As it turned out, when Nureyev's neighbour in Belgravia, Claus von Bulow, invited them both to dinner Nureyev was unable to come, but another of the guests that night was instantly smitten: John Paul Getty Junior, the son of the richest man in the world, and heir to an oil fortune. She was to become his second wife (he had already separated from his first, with whom he had four children), after a wedding ceremony in 1966 at Rome City Hall to which Talitha wore a white mink-trimmed minidress.
The couple travelled to Marrakech for their honeymoon, where they bought the beautiful 19th-century Le Palais du Zahir, thereafter known as the Pleasure Palace. It was here that Lichfield's photograph (now held by the National Portrait Gallery) was taken - John Paul hooded and brooding in a djellaba, Talitha the epitome of rich bohemianism in her ornate silk kaftan over white harem pants - and it was here, too, that Yves Saint Laurent was swept into their orbit.

'When I knew Talitha Getty,' he later recalled, 'my vision completely changed.' He was entranced by her mixture of apparent innocence - the barefoot flower child in ethnic dress - and wild decadence (the drugs, the jewels, the Rolling Stones and Beatles as house guests). 'I knew the youthfulness of the Sixties,' said Saint Laurent, in 1984, almost two decades afterwards, 'Talitha and Paul Getty lying on a starlit terrace in Marrakech, beautiful and damned, and a whole generation assembled as if for eternity where the curtain of the past seemed to lift before an extraordinary future…'

A slightly less romantic view could be glimpsed in the diaries of the writer John Hopkins, whose entry for 1 January 1968 reads: 'Last night Paul and Talitha Getty threw a New Year's Eve party at their palace in the medina. Paul McCartney and John Lennon were there, flat on their backs. They couldn't get off the floor let alone talk. I've never seen so many people out of control.'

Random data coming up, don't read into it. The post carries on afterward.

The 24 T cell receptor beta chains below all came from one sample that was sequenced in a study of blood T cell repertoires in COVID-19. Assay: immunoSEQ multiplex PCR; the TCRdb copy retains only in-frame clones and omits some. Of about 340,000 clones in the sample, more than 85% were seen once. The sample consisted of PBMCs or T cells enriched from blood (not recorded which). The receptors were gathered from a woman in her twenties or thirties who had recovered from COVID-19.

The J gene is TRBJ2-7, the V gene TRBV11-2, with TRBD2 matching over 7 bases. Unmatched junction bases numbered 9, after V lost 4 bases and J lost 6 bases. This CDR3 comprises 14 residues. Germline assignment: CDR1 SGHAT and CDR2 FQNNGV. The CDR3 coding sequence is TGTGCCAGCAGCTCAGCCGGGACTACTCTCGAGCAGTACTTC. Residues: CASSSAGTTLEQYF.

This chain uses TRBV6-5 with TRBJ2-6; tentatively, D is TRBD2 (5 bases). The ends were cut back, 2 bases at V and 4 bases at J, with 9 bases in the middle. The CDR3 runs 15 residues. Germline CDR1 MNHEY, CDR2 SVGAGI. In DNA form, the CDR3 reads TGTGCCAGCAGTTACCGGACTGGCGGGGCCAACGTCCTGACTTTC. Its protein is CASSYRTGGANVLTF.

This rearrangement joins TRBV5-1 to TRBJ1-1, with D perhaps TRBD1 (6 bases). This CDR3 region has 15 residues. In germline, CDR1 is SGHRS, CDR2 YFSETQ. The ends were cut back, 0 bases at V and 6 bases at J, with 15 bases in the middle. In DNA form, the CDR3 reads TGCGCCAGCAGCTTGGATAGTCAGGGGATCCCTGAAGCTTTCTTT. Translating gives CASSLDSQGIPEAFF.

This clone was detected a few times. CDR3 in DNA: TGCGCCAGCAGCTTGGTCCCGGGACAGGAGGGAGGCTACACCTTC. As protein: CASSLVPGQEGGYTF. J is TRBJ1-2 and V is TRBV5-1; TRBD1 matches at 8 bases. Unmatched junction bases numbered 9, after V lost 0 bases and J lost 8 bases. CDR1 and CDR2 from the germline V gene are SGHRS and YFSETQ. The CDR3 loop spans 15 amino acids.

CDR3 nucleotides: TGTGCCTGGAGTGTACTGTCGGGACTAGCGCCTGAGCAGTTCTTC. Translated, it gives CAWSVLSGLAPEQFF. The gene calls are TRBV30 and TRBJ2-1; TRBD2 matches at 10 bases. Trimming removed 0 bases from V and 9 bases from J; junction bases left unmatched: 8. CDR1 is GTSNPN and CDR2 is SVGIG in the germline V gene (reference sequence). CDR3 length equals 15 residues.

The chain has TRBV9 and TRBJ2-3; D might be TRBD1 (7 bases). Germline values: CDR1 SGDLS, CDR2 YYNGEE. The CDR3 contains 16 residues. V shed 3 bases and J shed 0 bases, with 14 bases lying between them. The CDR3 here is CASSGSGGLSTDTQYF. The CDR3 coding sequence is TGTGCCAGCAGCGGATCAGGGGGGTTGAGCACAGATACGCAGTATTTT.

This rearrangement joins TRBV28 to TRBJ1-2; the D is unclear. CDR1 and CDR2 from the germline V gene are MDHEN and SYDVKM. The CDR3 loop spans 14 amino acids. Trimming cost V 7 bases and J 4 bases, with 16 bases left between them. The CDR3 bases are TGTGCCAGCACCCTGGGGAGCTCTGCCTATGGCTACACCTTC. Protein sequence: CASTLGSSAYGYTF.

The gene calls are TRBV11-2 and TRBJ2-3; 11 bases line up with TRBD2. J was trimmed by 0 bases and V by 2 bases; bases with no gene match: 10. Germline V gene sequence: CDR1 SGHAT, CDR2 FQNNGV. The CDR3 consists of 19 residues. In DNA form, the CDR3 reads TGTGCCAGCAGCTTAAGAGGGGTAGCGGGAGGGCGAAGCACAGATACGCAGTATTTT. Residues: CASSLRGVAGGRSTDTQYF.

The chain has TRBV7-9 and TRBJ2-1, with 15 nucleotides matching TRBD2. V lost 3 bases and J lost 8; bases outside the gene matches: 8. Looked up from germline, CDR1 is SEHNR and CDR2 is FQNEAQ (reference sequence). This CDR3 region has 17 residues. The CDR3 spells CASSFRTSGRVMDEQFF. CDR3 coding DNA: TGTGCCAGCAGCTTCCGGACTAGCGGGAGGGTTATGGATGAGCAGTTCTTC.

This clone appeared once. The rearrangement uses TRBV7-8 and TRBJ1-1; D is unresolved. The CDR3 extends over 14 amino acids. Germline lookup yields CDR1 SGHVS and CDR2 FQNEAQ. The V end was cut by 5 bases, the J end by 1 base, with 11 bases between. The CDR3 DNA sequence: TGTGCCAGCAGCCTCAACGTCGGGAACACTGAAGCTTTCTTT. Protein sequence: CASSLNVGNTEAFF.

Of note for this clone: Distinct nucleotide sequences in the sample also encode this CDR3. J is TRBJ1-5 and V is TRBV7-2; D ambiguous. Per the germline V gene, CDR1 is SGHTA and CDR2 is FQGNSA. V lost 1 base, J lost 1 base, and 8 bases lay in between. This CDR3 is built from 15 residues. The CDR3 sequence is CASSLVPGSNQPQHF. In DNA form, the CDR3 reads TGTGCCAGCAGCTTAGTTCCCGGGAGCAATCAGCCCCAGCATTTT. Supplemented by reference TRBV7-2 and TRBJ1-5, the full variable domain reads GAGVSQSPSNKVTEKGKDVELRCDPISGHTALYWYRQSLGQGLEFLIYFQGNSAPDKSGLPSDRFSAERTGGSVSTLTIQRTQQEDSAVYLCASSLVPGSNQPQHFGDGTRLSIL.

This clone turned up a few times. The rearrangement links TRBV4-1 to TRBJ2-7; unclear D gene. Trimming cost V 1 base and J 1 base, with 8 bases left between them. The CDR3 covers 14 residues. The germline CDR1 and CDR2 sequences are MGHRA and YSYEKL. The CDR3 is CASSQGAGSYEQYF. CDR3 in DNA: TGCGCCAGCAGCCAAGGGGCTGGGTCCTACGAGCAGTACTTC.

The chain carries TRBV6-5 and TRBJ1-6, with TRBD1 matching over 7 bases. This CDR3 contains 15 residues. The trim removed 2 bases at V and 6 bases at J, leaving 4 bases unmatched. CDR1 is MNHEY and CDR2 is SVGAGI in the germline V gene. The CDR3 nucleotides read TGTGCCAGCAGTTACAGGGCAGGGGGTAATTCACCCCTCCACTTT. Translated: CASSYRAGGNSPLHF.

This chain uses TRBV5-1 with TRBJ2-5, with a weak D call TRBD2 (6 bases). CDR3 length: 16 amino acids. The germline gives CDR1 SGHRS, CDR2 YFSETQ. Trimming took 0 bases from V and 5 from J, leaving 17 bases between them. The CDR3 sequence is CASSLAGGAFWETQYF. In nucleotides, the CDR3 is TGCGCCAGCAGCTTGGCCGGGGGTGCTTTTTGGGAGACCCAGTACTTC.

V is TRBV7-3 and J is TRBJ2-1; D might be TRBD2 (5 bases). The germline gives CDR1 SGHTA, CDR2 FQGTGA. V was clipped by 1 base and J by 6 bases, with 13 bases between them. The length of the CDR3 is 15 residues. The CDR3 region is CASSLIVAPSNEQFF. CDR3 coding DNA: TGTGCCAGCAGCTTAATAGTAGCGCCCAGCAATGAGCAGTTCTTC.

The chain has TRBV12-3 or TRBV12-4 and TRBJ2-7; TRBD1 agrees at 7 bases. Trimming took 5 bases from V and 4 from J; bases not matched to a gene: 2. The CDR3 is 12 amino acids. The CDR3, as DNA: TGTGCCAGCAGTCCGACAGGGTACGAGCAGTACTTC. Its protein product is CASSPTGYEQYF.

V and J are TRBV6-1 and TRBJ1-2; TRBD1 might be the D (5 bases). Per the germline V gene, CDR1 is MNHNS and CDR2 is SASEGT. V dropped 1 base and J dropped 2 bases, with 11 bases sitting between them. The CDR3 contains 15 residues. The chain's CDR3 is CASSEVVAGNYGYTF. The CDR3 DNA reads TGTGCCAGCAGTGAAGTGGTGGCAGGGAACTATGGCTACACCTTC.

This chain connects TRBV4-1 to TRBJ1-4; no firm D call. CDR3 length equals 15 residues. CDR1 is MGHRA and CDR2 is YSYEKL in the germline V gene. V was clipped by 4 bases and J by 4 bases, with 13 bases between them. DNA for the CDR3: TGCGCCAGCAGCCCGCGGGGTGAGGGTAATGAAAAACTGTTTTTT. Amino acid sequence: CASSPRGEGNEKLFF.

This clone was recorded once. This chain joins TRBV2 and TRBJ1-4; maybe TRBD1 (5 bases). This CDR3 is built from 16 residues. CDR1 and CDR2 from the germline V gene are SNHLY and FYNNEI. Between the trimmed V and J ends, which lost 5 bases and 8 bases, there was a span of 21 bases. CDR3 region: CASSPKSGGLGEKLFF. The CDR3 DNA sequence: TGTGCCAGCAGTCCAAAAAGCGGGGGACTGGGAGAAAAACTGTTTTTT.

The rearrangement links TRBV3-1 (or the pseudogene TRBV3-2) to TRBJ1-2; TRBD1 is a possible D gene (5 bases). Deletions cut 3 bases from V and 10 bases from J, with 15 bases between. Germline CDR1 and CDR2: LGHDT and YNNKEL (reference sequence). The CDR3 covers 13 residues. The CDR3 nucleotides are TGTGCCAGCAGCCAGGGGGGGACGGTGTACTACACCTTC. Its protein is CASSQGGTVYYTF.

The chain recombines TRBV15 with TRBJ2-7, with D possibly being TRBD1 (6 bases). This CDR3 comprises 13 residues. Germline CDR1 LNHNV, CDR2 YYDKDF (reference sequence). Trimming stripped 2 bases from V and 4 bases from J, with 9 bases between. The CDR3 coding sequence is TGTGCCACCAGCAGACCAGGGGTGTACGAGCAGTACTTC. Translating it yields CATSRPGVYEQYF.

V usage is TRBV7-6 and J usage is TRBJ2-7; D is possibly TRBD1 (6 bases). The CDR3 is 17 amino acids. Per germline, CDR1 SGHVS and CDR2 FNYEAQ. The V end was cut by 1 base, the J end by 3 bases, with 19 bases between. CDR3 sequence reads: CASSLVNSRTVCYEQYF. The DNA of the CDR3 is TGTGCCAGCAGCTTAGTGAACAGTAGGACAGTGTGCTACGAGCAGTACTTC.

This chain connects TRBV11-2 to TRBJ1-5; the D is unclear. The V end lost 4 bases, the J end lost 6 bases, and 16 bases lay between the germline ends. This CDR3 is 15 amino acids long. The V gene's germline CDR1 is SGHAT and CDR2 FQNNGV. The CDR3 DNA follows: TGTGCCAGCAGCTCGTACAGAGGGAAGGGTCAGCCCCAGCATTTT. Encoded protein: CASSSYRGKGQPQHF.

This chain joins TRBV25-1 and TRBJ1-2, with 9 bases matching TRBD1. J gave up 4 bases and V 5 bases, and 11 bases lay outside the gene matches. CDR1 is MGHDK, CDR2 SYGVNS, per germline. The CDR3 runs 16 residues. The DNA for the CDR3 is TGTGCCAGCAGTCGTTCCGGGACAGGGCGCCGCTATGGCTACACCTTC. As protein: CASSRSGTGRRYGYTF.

Out of these anecdotes, spliced with the brief facts of Talitha's life, has arisen a myth that grows more potent with the passing of the years. There is little concrete evidence to remember her by - a handful of photographs, and a bit part in Barbarella - but out of this absence a layered romance has been conjured by a multitude of fashion designers, who cite her as an icon. 

First and foremost was Yves Saint Laurent, who had the benefit of actually knowing Talitha, unlike his successors, and whose designs were infused with a romanticised vision of her as a night star of Marrakech. 'Yves had never seen anyone like Talitha before,' wrote his biographer, Alicia Drake, describing their initial encounters when Saint Laurent first went on holiday to Marrakech in 1967. 'He took in every visual detail. He was struck by the wildness and high sexuality of it all, at that time so alien to Paris couture. It wasn't just the clothes that affected Yves; the Gettys lived with a degree of indulgence and hedonism that he had never witnessed before.' 

It was under Talitha's influence that he and his partner, Pierre Bergé, bought a house within the walled medina of Marrakech; and her legacy is still apparent in the current summer exhibition at the YSL Fondation in Paris, 'Une Passion Marocaine', a collection of gorgeously decorative kaftans and north African jewellery of the kind that Talitha wore at her parties in the Pleasure Palace.